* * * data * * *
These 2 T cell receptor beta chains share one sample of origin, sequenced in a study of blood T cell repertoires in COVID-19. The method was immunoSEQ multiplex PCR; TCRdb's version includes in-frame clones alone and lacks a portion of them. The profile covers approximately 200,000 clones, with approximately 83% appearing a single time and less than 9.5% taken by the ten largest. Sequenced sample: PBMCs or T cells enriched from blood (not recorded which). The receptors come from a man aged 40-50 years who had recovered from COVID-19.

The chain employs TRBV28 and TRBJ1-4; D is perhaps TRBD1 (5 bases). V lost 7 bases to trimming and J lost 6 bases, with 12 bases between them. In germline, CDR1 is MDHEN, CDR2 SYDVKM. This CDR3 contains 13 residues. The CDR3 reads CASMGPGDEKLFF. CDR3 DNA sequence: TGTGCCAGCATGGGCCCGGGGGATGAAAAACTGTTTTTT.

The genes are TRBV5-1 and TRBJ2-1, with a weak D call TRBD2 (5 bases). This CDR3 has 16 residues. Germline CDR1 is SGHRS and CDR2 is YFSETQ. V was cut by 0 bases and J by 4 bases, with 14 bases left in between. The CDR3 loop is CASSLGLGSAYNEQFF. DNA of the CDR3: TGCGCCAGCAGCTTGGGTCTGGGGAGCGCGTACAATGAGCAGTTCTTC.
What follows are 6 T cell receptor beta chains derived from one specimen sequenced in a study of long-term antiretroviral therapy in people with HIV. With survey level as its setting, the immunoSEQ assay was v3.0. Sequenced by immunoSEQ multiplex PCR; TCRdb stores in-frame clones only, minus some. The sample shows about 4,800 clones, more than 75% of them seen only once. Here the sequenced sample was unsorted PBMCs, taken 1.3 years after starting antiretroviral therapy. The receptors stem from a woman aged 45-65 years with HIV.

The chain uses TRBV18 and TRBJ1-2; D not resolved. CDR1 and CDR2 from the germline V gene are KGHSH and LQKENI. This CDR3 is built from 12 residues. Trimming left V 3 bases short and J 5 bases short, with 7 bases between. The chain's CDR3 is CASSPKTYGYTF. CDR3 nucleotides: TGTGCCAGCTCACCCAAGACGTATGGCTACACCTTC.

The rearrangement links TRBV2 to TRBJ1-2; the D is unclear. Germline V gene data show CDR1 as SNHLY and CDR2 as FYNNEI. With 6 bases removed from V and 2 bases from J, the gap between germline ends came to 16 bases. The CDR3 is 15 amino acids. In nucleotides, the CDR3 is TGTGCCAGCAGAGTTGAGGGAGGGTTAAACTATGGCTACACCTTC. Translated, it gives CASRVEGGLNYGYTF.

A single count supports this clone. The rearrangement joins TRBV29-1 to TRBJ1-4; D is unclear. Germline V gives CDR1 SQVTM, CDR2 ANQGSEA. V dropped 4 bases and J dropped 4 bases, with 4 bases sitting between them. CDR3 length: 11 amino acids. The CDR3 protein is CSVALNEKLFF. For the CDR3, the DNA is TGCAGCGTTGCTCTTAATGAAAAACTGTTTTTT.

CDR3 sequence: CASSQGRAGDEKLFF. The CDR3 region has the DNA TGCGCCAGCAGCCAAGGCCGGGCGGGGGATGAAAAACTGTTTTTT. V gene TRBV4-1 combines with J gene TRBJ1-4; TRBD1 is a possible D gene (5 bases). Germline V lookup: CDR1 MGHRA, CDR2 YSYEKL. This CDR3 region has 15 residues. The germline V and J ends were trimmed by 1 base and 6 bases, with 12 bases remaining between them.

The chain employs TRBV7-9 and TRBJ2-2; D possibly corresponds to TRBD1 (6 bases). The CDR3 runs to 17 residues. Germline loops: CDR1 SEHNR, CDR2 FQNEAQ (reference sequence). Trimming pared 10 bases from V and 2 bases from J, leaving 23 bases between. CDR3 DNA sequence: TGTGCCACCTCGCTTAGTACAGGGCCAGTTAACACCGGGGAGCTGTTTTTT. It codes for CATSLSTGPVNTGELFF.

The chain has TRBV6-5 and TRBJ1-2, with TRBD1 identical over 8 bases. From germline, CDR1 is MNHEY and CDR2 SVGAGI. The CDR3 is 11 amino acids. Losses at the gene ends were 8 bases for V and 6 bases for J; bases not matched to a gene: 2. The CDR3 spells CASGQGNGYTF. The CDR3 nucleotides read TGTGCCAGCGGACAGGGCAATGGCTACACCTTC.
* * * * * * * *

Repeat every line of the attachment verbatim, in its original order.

These 2 T cell receptor beta chains share one sample of origin, sequenced in a study of blood T cell repertoires in COVID-19. The method was immunoSEQ multiplex PCR; TCRdb's version includes in-frame clones alone and lacks a portion of them. The profile covers approximately 200,000 clones, with approximately 83% appearing a single time and less than 9.5% taken by the ten largest. Sequenced sample: PBMCs or T cells enriched from blood (not recorded which). The receptors come from a man aged 40-50 years who had recovered from COVID-19.

The chain employs TRBV28 and TRBJ1-4; D is perhaps TRBD1 (5 bases). V lost 7 bases to trimming and J lost 6 bases, with 12 bases between them. In germline, CDR1 is MDHEN, CDR2 SYDVKM. This CDR3 contains 13 residues. The CDR3 reads CASMGPGDEKLFF. CDR3 DNA sequence: TGTGCCAGCATGGGCCCGGGGGATGAAAAACTGTTTTTT.

The genes are TRBV5-1 and TRBJ2-1, with a weak D call TRBD2 (5 bases). This CDR3 has 16 residues. Germline CDR1 is SGHRS and CDR2 is YFSETQ. V was cut by 0 bases and J by 4 bases, with 14 bases left in between. The CDR3 loop is CASSLGLGSAYNEQFF. DNA of the CDR3: TGCGCCAGCAGCTTGGGTCTGGGGAGCGCGTACAATGAGCAGTTCTTC.
What follows are 6 T cell receptor beta chains derived from one specimen sequenced in a study of long-term antiretroviral therapy in people with HIV. With survey level as its setting, the immunoSEQ assay was v3.0. Sequenced by immunoSEQ multiplex PCR; TCRdb stores in-frame clones only, minus some. The sample shows about 4,800 clones, more than 75% of them seen only once. Here the sequenced sample was unsorted PBMCs, taken 1.3 years after starting antiretroviral therapy. The receptors stem from a woman aged 45-65 years with HIV.

The chain uses TRBV18 and TRBJ1-2; D not resolved. CDR1 and CDR2 from the germline V gene are KGHSH and LQKENI. This CDR3 is built from 12 residues. Trimming left V 3 bases short and J 5 bases short, with 7 bases between. The chain's CDR3 is CASSPKTYGYTF. CDR3 nucleotides: TGTGCCAGCTCACCCAAGACGTATGGCTACACCTTC.

The rearrangement links TRBV2 to TRBJ1-2; the D is unclear. Germline V gene data show CDR1 as SNHLY and CDR2 as FYNNEI. With 6 bases removed from V and 2 bases from J, the gap between germline ends came to 16 bases. The CDR3 is 15 amino acids. In nucleotides, the CDR3 is TGTGCCAGCAGAGTTGAGGGAGGGTTAAACTATGGCTACACCTTC. Translated, it gives CASRVEGGLNYGYTF.

A single count supports this clone. The rearrangement joins TRBV29-1 to TRBJ1-4; D is unclear. Germline V gives CDR1 SQVTM, CDR2 ANQGSEA. V dropped 4 bases and J dropped 4 bases, with 4 bases sitting between them. CDR3 length: 11 amino acids. The CDR3 protein is CSVALNEKLFF. For the CDR3, the DNA is TGCAGCGTTGCTCTTAATGAAAAACTGTTTTTT.

CDR3 sequence: CASSQGRAGDEKLFF. The CDR3 region has the DNA TGCGCCAGCAGCCAAGGCCGGGCGGGGGATGAAAAACTGTTTTTT. V gene TRBV4-1 combines with J gene TRBJ1-4; TRBD1 is a possible D gene (5 bases). Germline V lookup: CDR1 MGHRA, CDR2 YSYEKL. This CDR3 region has 15 residues. The germline V and J ends were trimmed by 1 base and 6 bases, with 12 bases remaining between them.

The chain employs TRBV7-9 and TRBJ2-2; D possibly corresponds to TRBD1 (6 bases). The CDR3 runs to 17 residues. Germline loops: CDR1 SEHNR, CDR2 FQNEAQ (reference sequence). Trimming pared 10 bases from V and 2 bases from J, leaving 23 bases between. CDR3 DNA sequence: TGTGCCACCTCGCTTAGTACAGGGCCAGTTAACACCGGGGAGCTGTTTTTT. It codes for CATSLSTGPVNTGELFF.

The chain has TRBV6-5 and TRBJ1-2, with TRBD1 identical over 8 bases. From germline, CDR1 is MNHEY and CDR2 SVGAGI. The CDR3 is 11 amino acids. Losses at the gene ends were 8 bases for V and 6 bases for J; bases not matched to a gene: 2. The CDR3 spells CASGQGNGYTF. The CDR3 nucleotides read TGTGCCAGCGGACAGGGCAATGGCTACACCTTC.